Let Me Clarify
Charitable Giving

A charitable mindset is an incredible thing to have. Now, more than ever, we see the profound impact that gifts, donations, and volunteering can have on those that are truly in need. As financial planners, we assist clients with being as efficient as possible with any financial donations they have in mind, but I always encourage them to approach their gift first and foremost from the desire to help and not strictly from the tax benefit standpoint of gifting.

Let me clarify.

It is fairly common to hear people talk about donating money to save on taxes. From a pure tax standpoint, this boils down to every dollar donated saving a fraction of it in taxes.

  1. In a typical year (outside of COVID relief related exceptions), taxpayers must itemize deductions to receive a benefit for qualifying gifts to charity. This means the combination of interest on mortgage payments, medical expenses over a percentage of your AGI, a portion of state and local taxes, charitable contributions, and other items must total more than the standard deduction of $12,400 for single taxpayers and $24,800 for married filing jointly taxpayers in 2020. With itemized amounts less than that, there ends up being no “tax benefit” for any direct gifts that are made.
  2. Further, it’s important to remember the difference between deductions and credits. A credit is a direct reduction of any taxes that you owe. A deduction, on the other hand, reduces the amount of income that you owe taxes on. For example, let’s assume a taxpayer falls into the 24% federal income tax bracket. This means that every $1 they give away saves $0.24 in taxes.

Again, I am all for donating and helping those in need, but just want to make sure we are all on the same page with how the underlying tax side of it works. That being said, for those of you who are charitably inclined, there are many ways to go about it. For now, I would like to highlight three main avenues.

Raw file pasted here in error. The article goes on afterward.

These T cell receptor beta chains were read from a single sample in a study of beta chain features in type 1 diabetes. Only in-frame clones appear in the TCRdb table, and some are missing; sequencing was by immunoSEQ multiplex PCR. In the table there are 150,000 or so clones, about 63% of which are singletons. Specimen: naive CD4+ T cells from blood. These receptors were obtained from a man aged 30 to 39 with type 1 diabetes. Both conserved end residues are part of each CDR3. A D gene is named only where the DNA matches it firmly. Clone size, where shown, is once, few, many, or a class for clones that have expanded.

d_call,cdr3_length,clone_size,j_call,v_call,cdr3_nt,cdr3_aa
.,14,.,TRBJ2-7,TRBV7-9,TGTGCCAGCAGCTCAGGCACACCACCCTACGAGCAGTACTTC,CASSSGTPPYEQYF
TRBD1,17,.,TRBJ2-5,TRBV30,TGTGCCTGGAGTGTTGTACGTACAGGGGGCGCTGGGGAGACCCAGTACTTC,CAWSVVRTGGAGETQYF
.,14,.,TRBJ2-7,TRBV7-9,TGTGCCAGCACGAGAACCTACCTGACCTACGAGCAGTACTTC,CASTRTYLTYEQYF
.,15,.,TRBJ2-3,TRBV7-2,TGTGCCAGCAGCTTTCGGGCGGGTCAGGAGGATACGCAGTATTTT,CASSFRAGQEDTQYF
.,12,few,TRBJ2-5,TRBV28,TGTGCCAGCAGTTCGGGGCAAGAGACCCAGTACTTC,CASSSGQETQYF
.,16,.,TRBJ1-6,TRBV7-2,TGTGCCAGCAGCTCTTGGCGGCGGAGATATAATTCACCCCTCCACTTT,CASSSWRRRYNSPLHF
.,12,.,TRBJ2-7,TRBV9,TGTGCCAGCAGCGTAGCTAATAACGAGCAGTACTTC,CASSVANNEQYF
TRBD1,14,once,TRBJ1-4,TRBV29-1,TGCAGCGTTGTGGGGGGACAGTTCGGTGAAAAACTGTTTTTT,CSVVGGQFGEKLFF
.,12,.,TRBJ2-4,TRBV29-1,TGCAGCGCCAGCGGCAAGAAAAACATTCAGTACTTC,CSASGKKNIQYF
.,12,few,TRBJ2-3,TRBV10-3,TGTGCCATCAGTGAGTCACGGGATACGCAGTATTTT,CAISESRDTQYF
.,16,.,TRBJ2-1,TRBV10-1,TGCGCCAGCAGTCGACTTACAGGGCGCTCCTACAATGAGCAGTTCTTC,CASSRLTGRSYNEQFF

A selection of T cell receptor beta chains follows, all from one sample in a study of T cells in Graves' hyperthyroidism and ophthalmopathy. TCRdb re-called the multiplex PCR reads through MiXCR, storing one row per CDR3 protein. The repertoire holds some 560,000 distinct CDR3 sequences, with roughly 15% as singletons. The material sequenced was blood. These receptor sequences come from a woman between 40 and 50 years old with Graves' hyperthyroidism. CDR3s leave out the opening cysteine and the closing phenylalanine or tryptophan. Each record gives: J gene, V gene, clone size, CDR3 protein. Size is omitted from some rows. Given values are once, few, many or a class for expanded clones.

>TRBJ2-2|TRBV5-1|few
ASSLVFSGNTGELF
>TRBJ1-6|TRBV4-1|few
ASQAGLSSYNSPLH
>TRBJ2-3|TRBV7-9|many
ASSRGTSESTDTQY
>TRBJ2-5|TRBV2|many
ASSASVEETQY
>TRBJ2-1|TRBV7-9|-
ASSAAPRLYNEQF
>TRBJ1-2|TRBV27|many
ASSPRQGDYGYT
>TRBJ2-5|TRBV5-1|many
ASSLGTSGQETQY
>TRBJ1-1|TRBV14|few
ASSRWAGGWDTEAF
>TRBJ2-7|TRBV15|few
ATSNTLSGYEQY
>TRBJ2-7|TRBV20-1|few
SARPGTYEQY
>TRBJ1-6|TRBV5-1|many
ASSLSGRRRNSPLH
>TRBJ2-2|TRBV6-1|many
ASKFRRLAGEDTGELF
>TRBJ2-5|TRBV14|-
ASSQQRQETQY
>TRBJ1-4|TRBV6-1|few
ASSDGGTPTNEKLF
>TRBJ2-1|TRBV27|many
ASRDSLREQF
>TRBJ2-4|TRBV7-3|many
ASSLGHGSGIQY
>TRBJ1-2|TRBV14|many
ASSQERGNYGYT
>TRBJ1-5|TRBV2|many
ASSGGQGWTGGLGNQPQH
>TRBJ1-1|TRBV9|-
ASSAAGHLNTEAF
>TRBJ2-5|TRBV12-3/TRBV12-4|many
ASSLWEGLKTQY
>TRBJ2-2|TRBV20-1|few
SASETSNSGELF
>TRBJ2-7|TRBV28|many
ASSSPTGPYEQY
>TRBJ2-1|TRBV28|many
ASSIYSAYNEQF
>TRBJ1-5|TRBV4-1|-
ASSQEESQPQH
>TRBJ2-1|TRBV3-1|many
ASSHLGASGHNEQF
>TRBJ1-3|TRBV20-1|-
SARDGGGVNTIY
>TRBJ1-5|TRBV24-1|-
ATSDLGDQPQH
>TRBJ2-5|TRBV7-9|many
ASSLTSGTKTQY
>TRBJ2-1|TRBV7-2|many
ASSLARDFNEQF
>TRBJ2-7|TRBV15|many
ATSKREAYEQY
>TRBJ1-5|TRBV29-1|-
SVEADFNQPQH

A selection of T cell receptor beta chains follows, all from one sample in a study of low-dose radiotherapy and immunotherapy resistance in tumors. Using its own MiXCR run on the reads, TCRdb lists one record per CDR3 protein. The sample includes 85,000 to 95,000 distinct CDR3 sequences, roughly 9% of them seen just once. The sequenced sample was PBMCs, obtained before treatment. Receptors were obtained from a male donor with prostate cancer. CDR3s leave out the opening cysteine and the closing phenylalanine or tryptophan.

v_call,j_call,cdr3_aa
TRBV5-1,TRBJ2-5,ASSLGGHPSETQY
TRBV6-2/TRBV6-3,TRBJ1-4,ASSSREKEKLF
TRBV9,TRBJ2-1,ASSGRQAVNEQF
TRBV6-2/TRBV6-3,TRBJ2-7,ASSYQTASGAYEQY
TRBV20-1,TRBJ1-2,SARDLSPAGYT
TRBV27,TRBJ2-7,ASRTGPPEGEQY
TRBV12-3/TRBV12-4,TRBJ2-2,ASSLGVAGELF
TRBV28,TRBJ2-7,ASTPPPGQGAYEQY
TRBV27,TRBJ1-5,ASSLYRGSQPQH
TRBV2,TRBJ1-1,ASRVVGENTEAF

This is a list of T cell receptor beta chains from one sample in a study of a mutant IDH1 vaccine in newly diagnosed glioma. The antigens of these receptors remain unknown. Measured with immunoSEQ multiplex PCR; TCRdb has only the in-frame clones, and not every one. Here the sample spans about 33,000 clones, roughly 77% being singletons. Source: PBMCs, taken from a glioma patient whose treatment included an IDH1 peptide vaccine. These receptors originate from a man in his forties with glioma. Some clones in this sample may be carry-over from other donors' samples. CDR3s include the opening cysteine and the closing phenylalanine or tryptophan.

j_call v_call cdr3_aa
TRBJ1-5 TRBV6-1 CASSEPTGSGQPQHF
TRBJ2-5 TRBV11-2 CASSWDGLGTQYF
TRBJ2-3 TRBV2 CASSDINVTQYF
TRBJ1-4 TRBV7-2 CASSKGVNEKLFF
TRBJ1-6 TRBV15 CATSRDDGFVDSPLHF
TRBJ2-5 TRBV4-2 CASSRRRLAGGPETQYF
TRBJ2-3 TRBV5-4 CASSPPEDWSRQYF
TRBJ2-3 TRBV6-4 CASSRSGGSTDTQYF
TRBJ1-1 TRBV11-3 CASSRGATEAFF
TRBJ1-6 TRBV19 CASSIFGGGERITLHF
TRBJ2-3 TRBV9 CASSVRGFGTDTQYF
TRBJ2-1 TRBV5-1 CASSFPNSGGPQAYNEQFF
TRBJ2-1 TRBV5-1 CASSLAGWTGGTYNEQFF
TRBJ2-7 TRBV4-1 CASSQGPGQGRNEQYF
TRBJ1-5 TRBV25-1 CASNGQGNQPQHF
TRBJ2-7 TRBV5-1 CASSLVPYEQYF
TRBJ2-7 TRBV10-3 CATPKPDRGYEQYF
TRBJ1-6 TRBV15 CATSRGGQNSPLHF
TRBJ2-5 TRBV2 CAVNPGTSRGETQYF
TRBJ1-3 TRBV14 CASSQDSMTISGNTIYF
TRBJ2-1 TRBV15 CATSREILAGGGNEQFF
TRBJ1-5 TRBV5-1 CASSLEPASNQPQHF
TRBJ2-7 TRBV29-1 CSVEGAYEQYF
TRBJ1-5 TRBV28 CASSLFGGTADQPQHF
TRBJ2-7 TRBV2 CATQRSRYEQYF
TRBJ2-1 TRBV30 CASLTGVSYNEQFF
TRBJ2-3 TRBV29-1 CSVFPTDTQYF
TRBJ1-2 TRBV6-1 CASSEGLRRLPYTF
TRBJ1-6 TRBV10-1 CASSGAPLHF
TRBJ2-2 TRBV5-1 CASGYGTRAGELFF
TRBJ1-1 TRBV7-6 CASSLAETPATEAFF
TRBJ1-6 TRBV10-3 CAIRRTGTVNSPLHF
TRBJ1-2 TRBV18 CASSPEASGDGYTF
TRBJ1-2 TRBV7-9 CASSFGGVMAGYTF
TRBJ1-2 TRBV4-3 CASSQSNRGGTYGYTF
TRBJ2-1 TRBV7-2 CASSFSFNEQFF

Cash Donation: The simplest way to give/donate is through cash donations, including checks, donations made via credit card, etc. In this case, any amounts above the itemized deduction thresholds noted above will reduce your taxable income for that year.

Stock Donations: Donating funds from taxable investment accounts [not 401(k)s, IRAs, Roth, etc.] brings about a separate set of tax “benefits”. When donating stock, the taxpayer may include the entire amount toward itemized deductions and does not pay tax on any gains included in the amount, while the receiving organization can also sell those funds without owing any tax on it.

  1. For example: If John Smith donates $10,000 of stock ($2,000 of gains within) to Charity ABC, John can include the entire $10,000 toward his itemized deductions without paying taxes on the $2,000 in gains that he otherwise would if he sold the stock himself. When Charity ABC sells the $10,000 worth of donated stock, as a qualified charitable organization, none of it is taxable. A win-win.

If you happen to know anyone who is selling his or her investments to donate cash, I highly recommend they speak with a professional about their options.

Qualified Charitable Distributions (QCDs): QCDs are less common, but something to consider for those who have built up a significant amount within IRAs, including amounts that may have been rolled in from previous 401(k)s, 403(b)s, etc. Upon a specific age, currently age 72, Required Minimum Distributions (RMDs) must begin. At this time Uncle Sam requires you to begin taking minimum distributions annually from retirement accounts. QCDs allow taxpayers who qualify to donate up to $100,000 per year directly from qualified accounts that count toward their RMD amount and exclude it from taxable income. This can lower taxable income to qualify for certain income-based benefits, while also capturing a charitable tax benefit without having to itemize deductions.

There are many other rules and alternatives to be aware of before considering these options and you should always evaluate the impact on your overall financial plan. As financial planners, our job is not to convince you to donate or make you feel guilty if you do not, nor is it to influence what you believe in or what charities to support. In any of these conversations, our hope is to help you work toward charitable goals efficiently with the options that are available to you.

As we embark on this clarifying journey together, I encourage you to submit any ideas, topics, or questions to info@clarifywealth.com. The opinions voiced in this material are for general information only and are not intended to provide specific advice or recommendation for any individual. “Let Me Clarify” is a weekly blog containing Chad Baxter’s insights and thoughts about a variety of topics. To learn more about Chad, click here